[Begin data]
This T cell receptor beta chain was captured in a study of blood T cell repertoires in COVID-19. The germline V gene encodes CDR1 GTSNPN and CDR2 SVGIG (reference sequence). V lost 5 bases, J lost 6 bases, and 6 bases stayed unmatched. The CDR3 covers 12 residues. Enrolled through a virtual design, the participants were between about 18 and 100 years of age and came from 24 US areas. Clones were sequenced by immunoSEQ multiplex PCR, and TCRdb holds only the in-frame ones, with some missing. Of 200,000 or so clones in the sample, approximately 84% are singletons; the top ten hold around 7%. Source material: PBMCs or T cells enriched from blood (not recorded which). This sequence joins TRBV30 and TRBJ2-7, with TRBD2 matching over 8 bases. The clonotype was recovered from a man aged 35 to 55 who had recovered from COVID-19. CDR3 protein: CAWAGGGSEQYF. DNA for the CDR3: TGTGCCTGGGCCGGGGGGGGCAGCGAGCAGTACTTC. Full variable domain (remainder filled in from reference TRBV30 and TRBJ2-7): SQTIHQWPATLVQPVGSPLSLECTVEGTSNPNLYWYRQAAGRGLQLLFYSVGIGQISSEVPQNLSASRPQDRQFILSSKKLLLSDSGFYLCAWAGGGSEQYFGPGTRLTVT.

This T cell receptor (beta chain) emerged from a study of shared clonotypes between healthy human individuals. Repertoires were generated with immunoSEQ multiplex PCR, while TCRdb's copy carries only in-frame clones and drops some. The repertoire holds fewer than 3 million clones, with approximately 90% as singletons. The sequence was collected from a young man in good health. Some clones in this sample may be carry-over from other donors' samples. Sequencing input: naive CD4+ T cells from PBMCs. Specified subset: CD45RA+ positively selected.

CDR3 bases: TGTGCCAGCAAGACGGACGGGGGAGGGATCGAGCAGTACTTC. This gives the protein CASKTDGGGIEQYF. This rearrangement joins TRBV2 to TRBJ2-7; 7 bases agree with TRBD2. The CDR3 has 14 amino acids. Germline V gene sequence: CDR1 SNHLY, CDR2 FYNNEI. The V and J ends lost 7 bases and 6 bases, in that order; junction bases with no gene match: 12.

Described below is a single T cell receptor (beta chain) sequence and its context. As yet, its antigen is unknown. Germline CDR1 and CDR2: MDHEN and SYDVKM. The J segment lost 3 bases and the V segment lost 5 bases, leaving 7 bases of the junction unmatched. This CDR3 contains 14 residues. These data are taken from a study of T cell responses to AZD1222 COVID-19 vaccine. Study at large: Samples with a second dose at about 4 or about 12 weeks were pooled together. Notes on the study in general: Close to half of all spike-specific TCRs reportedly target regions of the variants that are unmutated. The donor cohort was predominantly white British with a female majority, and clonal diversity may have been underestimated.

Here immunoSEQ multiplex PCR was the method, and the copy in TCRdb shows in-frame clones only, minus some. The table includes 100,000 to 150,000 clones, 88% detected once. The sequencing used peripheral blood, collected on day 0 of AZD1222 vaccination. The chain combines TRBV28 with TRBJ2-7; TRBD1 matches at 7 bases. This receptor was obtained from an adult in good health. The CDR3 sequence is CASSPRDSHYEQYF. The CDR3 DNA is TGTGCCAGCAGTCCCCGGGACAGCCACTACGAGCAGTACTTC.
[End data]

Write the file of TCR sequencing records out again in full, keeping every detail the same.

This T cell receptor beta chain was captured in a study of blood T cell repertoires in COVID-19. The germline V gene encodes CDR1 GTSNPN and CDR2 SVGIG (reference sequence). V lost 5 bases, J lost 6 bases, and 6 bases stayed unmatched. The CDR3 covers 12 residues. Enrolled through a virtual design, the participants were between about 18 and 100 years of age and came from 24 US areas. Clones were sequenced by immunoSEQ multiplex PCR, and TCRdb holds only the in-frame ones, with some missing. Of 200,000 or so clones in the sample, approximately 84% are singletons; the top ten hold around 7%. Source material: PBMCs or T cells enriched from blood (not recorded which). This sequence joins TRBV30 and TRBJ2-7, with TRBD2 matching over 8 bases. The clonotype was recovered from a man aged 35 to 55 who had recovered from COVID-19. CDR3 protein: CAWAGGGSEQYF. DNA for the CDR3: TGTGCCTGGGCCGGGGGGGGCAGCGAGCAGTACTTC. Full variable domain (remainder filled in from reference TRBV30 and TRBJ2-7): SQTIHQWPATLVQPVGSPLSLECTVEGTSNPNLYWYRQAAGRGLQLLFYSVGIGQISSEVPQNLSASRPQDRQFILSSKKLLLSDSGFYLCAWAGGGSEQYFGPGTRLTVT.

This T cell receptor (beta chain) emerged from a study of shared clonotypes between healthy human individuals. Repertoires were generated with immunoSEQ multiplex PCR, while TCRdb's copy carries only in-frame clones and drops some. The repertoire holds fewer than 3 million clones, with approximately 90% as singletons. The sequence was collected from a young man in good health. Some clones in this sample may be carry-over from other donors' samples. Sequencing input: naive CD4+ T cells from PBMCs. Specified subset: CD45RA+ positively selected.

CDR3 bases: TGTGCCAGCAAGACGGACGGGGGAGGGATCGAGCAGTACTTC. This gives the protein CASKTDGGGIEQYF. This rearrangement joins TRBV2 to TRBJ2-7; 7 bases agree with TRBD2. The CDR3 has 14 amino acids. Germline V gene sequence: CDR1 SNHLY, CDR2 FYNNEI. The V and J ends lost 7 bases and 6 bases, in that order; junction bases with no gene match: 12.

Described below is a single T cell receptor (beta chain) sequence and its context. As yet, its antigen is unknown. Germline CDR1 and CDR2: MDHEN and SYDVKM. The J segment lost 3 bases and the V segment lost 5 bases, leaving 7 bases of the junction unmatched. This CDR3 contains 14 residues. These data are taken from a study of T cell responses to AZD1222 COVID-19 vaccine. Study at large: Samples with a second dose at about 4 or about 12 weeks were pooled together. Notes on the study in general: Close to half of all spike-specific TCRs reportedly target regions of the variants that are unmutated. The donor cohort was predominantly white British with a female majority, and clonal diversity may have been underestimated.

Here immunoSEQ multiplex PCR was the method, and the copy in TCRdb shows in-frame clones only, minus some. The table includes 100,000 to 150,000 clones, 88% detected once. The sequencing used peripheral blood, collected on day 0 of AZD1222 vaccination. The chain combines TRBV28 with TRBJ2-7; TRBD1 matches at 7 bases. This receptor was obtained from an adult in good health. The CDR3 sequence is CASSPRDSHYEQYF. The CDR3 DNA is TGTGCCAGCAGTCCCCGGGACAGCCACTACGAGCAGTACTTC.